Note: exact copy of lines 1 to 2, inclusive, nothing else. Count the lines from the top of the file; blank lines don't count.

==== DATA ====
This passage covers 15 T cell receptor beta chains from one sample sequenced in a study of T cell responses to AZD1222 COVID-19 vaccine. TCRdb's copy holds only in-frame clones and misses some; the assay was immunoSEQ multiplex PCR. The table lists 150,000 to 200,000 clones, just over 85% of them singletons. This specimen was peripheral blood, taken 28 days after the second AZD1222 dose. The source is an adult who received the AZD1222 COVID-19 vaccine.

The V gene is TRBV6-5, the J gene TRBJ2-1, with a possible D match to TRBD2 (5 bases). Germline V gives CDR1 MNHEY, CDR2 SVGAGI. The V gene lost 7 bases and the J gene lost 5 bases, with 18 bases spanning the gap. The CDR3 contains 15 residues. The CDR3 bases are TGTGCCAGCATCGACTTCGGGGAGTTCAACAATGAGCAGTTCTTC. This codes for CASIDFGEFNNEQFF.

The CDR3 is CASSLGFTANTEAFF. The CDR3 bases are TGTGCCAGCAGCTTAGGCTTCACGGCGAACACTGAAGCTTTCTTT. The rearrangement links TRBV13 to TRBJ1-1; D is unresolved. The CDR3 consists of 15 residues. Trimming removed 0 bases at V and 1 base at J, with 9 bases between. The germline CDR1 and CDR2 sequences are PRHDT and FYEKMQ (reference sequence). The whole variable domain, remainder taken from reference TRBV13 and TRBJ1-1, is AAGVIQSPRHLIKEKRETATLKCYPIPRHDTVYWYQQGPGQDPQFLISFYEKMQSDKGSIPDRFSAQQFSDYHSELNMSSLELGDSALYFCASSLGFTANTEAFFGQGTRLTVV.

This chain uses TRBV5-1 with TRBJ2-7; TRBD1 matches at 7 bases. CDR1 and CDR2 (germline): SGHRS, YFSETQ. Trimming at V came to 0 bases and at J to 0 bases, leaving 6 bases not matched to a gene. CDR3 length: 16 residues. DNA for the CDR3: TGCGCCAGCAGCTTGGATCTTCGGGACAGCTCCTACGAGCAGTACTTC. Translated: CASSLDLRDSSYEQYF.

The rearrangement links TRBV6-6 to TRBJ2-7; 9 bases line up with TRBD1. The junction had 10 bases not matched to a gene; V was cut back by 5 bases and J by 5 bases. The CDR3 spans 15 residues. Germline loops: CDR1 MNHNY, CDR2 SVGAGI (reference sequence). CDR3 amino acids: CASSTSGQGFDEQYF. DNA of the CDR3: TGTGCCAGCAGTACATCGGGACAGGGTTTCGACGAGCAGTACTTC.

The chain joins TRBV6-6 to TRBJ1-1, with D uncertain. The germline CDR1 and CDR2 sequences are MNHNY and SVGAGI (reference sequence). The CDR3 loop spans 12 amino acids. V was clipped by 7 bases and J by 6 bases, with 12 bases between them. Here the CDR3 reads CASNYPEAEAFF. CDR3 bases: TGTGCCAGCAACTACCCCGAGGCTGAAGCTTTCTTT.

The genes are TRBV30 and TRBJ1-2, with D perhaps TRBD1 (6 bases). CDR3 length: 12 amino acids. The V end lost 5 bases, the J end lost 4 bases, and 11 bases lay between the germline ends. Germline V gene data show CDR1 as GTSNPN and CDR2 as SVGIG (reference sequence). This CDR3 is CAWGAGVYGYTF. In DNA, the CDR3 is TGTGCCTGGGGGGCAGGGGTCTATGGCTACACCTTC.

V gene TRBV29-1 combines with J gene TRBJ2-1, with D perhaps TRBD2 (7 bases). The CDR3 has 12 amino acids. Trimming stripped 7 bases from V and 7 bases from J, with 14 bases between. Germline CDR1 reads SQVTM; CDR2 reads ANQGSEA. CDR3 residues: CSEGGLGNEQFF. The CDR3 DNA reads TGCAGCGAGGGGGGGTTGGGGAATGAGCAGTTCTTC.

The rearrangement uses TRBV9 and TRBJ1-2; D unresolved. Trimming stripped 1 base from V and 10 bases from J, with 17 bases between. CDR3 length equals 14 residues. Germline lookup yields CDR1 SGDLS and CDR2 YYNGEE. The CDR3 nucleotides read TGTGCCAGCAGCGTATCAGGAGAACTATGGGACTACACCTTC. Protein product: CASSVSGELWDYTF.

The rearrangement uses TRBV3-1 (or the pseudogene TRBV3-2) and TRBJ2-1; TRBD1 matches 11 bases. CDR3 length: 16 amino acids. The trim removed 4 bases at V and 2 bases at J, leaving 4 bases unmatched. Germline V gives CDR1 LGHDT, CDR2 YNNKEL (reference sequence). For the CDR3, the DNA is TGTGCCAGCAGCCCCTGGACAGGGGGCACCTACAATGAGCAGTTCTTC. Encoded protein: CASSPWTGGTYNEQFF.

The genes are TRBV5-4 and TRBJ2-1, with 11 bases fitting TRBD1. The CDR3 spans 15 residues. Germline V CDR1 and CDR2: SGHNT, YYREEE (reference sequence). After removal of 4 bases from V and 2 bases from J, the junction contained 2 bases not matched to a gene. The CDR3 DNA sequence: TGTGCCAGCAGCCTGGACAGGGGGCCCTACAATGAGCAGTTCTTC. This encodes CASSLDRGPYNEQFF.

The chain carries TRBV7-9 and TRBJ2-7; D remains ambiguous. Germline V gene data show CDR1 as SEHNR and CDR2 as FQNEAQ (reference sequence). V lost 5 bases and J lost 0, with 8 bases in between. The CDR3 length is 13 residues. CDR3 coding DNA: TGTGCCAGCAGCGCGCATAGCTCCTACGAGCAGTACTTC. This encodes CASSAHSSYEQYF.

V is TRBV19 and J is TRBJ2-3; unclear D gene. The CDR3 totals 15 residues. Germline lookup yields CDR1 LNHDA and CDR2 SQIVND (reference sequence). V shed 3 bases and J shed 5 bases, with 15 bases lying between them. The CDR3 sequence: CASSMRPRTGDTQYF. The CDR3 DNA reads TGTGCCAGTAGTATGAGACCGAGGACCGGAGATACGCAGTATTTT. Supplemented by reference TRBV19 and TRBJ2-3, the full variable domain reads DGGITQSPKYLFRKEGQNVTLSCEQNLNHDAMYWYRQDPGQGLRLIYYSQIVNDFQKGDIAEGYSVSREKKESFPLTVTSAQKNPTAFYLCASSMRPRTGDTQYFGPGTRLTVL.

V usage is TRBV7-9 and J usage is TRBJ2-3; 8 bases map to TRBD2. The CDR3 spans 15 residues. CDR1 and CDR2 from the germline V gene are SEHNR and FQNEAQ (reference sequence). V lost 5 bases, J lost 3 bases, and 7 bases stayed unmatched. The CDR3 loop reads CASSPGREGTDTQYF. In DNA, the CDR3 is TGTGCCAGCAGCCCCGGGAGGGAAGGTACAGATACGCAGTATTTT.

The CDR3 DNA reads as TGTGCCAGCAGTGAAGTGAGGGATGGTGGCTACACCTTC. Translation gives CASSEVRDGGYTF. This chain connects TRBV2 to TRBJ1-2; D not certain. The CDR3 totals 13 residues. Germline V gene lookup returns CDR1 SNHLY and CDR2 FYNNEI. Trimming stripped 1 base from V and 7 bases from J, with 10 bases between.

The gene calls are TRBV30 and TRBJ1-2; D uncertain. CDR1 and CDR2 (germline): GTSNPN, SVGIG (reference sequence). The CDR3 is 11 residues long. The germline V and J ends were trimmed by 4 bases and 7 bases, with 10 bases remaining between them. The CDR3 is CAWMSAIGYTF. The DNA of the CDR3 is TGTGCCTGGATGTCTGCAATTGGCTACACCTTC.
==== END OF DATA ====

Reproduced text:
This passage covers 15 T cell receptor beta chains from one sample sequenced in a study of T cell responses to AZD1222 COVID-19 vaccine. TCRdb's copy holds only in-frame clones and misses some; the assay was immunoSEQ multiplex PCR. The table lists 150,000 to 200,000 clones, just over 85% of them singletons. This specimen was peripheral blood, taken 28 days after the second AZD1222 dose. The source is an adult who received the AZD1222 COVID-19 vaccine.

The V gene is TRBV6-5, the J gene TRBJ2-1, with a possible D match to TRBD2 (5 bases). Germline V gives CDR1 MNHEY, CDR2 SVGAGI. The V gene lost 7 bases and the J gene lost 5 bases, with 18 bases spanning the gap. The CDR3 contains 15 residues. The CDR3 bases are TGTGCCAGCATCGACTTCGGGGAGTTCAACAATGAGCAGTTCTTC. This codes for CASIDFGEFNNEQFF.